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21 posts in this topic

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2 hours ago, KarenHolcomb said:

Y'all win. I won't be back. I hope you are happy. Shameful, the whole lot of you.

What did I miss???

I don't think anyone has been dumping on newbies lately - not that I've seen.

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The only thing I see is VKURT being a little dis-KURT-eous concerning Karens excitement on a possible DD.

Otherwise I guess we will have to wait for a comment.

Hope you stay I like your enthusiasm

j

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I also enjoyed your presence. I get schooled by individuals too and sometimes it seems rude. Please remember to consider the source and don't over read text... It shows no emotion.

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On 12/28/2019 at 6:09 AM, KarenHolcomb said:

Y'all win. I won't be back. I hope you are happy. Shameful, the whole lot of you.

Dont leave. I implore you

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I have NO idea. I was in the United Kingdom for twelve days and in Alabama for another seven, just since Thanksgiving Day, and she got upset I didn't answer her PM's quickly. I was kind of umm, occupied.

I DID explain to her that what she found interesting in this hobby - minor doubling - had no appeal for me, but to each his or her own. Searching out doubling, IMO, has gotten out of control, and it's as if there is nothing else in some people's minds. I can go to a five-day show and hang with the top exhibitors in the field and never hear the words "doubled die" even once.

There is a "show going" branch of this hobby and an Internet branch of this hobby, and their intersection set is TIIIIIINYYYYY! It's as if they are two separate hobbies. Makes me yearn to be at NYINC next month. Why? Everybody there knows way more than I do. That's what floats my boat.

Edited by VKurtB

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1 hour ago, VKurtB said:

 Searching out doubling, IMO, has gotten out of control, and it's as if there is nothing else in some people's minds. 

There seems to be a loooooong tradition of newbies looking through their damaged pocket change for gems and hope seems to ever spring eternal.

It's a little funny to me because I never really thought to do this. I check my change for old coins. I'll always look at an old looking dime or quarter to check the date, but I don't look at my change hoping for rare errors usually.

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Maybe she got mad about a thread she didn't even post on. I know that I couldn't help but poke some fun on that "verity" thread, and people can take that stuff the wrong way.

It's not just the YouTube video bazillion dollar "error" garbage. I think it's also the proliferation of cheap microscopes. I might check my pocket change for silver or an older date (just because it's cool), but they haven't hand-punched dates or mint marks for a long time, and they've used single press hubbing since I think 1986, so to me all this "doubling" stuff is really not worth bothering with. If there's a wide or narrow AM that slipped through my hands, oh well.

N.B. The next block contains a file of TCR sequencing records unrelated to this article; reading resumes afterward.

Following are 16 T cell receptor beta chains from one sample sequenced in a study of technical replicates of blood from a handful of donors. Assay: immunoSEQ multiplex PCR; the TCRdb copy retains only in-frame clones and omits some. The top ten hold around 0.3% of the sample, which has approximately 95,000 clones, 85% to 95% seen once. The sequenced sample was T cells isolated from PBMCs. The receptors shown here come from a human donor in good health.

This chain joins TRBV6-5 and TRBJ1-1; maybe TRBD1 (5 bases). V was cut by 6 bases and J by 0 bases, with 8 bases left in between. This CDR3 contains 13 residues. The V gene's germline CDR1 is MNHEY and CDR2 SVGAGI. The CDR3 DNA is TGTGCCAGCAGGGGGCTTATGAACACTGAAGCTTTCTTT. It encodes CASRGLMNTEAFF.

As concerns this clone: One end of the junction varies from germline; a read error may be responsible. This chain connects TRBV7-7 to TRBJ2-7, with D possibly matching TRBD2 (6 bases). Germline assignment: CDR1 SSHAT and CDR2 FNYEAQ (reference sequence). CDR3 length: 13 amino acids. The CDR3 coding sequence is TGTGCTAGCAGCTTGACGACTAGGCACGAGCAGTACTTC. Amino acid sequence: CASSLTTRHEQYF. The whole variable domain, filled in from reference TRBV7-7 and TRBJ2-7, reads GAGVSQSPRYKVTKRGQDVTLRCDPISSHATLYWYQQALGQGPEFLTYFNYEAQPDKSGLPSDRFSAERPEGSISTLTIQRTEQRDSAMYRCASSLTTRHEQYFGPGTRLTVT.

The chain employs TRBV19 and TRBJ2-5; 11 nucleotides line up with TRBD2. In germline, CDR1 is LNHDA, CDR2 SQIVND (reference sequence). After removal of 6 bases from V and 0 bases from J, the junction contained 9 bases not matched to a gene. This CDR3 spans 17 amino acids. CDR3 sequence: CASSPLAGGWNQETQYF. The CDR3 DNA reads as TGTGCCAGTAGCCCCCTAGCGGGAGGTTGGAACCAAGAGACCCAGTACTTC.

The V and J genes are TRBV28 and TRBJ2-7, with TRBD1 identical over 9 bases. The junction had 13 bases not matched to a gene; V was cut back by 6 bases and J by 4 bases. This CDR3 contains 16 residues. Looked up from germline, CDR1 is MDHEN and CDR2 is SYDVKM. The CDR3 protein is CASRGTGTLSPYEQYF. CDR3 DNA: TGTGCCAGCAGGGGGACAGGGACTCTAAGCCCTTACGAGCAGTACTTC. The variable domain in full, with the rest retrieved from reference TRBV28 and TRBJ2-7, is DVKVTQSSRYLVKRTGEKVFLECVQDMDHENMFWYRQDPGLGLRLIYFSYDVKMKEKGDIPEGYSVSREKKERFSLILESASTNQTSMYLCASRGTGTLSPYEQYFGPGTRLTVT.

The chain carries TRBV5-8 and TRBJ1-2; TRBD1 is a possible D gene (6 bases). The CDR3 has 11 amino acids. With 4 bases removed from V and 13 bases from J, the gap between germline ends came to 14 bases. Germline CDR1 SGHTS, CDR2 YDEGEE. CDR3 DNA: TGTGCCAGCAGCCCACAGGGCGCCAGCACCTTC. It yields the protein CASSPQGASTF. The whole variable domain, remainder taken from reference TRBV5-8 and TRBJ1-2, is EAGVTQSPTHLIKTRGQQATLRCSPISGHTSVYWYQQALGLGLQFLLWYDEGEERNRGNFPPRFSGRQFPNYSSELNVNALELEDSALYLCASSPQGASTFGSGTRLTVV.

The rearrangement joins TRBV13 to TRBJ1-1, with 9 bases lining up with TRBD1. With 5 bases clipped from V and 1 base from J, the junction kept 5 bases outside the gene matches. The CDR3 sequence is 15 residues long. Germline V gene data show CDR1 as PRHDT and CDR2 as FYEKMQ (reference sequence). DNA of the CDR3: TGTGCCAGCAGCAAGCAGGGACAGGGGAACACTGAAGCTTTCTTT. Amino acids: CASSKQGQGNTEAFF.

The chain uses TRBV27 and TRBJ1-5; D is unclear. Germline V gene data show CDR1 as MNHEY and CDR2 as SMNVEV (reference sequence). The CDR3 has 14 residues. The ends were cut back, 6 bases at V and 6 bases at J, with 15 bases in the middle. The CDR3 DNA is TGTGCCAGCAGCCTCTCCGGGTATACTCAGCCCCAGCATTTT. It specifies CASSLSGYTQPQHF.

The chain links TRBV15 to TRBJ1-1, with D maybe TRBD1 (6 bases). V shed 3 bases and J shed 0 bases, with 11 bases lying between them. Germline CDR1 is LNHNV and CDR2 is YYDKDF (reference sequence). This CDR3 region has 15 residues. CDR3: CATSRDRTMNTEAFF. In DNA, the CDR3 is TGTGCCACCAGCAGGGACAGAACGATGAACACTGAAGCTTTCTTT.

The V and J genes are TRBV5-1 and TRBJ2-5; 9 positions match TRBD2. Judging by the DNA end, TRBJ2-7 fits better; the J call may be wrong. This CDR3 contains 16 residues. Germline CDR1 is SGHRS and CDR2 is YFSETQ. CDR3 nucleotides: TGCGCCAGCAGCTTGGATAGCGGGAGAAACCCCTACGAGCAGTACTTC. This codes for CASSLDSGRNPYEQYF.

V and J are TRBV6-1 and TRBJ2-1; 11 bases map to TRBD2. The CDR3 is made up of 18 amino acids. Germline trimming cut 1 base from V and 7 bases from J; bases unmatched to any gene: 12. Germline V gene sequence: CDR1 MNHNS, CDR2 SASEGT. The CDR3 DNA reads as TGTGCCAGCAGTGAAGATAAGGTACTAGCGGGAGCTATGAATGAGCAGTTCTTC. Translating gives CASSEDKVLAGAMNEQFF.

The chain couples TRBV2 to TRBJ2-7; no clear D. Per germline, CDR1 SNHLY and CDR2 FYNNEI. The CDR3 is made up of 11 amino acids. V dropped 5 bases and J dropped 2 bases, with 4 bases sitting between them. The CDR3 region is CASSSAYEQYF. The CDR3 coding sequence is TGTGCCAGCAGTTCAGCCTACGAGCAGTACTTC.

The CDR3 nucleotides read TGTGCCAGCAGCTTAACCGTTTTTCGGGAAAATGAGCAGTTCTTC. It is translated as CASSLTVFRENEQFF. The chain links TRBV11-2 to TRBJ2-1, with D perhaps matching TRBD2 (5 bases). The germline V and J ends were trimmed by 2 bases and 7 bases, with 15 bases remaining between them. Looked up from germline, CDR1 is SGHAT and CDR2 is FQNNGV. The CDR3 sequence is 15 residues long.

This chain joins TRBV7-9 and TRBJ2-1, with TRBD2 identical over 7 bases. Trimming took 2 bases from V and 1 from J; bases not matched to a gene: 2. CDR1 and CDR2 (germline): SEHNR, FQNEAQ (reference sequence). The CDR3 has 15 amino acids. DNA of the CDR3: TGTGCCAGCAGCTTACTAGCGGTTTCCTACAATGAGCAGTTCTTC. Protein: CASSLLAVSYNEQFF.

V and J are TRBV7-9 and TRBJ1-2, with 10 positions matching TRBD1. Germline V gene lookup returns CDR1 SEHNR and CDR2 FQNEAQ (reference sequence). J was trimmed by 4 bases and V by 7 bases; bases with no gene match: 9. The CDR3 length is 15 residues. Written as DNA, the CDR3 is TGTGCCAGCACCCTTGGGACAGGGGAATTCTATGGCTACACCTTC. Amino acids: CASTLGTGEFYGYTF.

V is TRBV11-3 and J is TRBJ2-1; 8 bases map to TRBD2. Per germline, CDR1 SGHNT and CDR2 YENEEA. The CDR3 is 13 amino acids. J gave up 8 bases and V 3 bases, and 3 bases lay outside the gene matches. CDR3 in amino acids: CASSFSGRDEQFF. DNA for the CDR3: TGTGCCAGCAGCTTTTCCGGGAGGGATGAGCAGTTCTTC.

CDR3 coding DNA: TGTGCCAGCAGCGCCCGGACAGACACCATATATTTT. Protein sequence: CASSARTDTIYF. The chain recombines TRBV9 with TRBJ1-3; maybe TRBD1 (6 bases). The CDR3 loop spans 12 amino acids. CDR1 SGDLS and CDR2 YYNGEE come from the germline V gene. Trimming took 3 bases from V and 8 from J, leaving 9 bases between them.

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@Revenant, when you say looooong tradition, how long are we talking here? Because I've been in numismatics for about 57 years now, and until reading Internet message boards, a) it never would have occurred to me, and b) I had never heard of anyone else doing that either.

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1 minute ago, VKurtB said:

@Revenant, when you say looooong tradition, how long are we talking here? Because I've been in numismatics for about 57 years now, and until reading Internet message boards, a) it never would have occurred to me, and b) I had never heard of anyone else doing that either.

Well, I'm only 33, so long is definitely relative.

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On the other hand, haven't people been doing this since at least the 1950s? Looking through their change for the 1943 copper cent or the 1955 DDO, which received wide publicity. And the "I found something, is it valuable?" stuff is in mint archives from 120 years ago. It's different these days, but maybe not that different.

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12 minutes ago, kbbpll said:

On the other hand, haven't people been doing this since at least the 1950s? Looking through their change for the 1943 copper cent or the 1955 DDO, which received wide publicity. And the "I found something, is it valuable?" stuff is in mint archives from 120 years ago. It's different these days, but maybe not that different.

As was stated in another thread, the "buy sheets" sent out by B. Max Mahl in the early 20th century contributed widely to the "searching pocket change" phenomenon, but those people were not looking for errors. They were looking for the dates and mint marks that were considered scarce to rare, or, at least, the ones that were being sought by Mehl, and were worth a premium over face value.  For example, he offered $50 to anyone who could produce a 1913 Liberty nickel, and that was a nice sum at that time. Obviously, he never got one through the mail, but I think I read somewhere that he actually bought one of the 5 known examples later.

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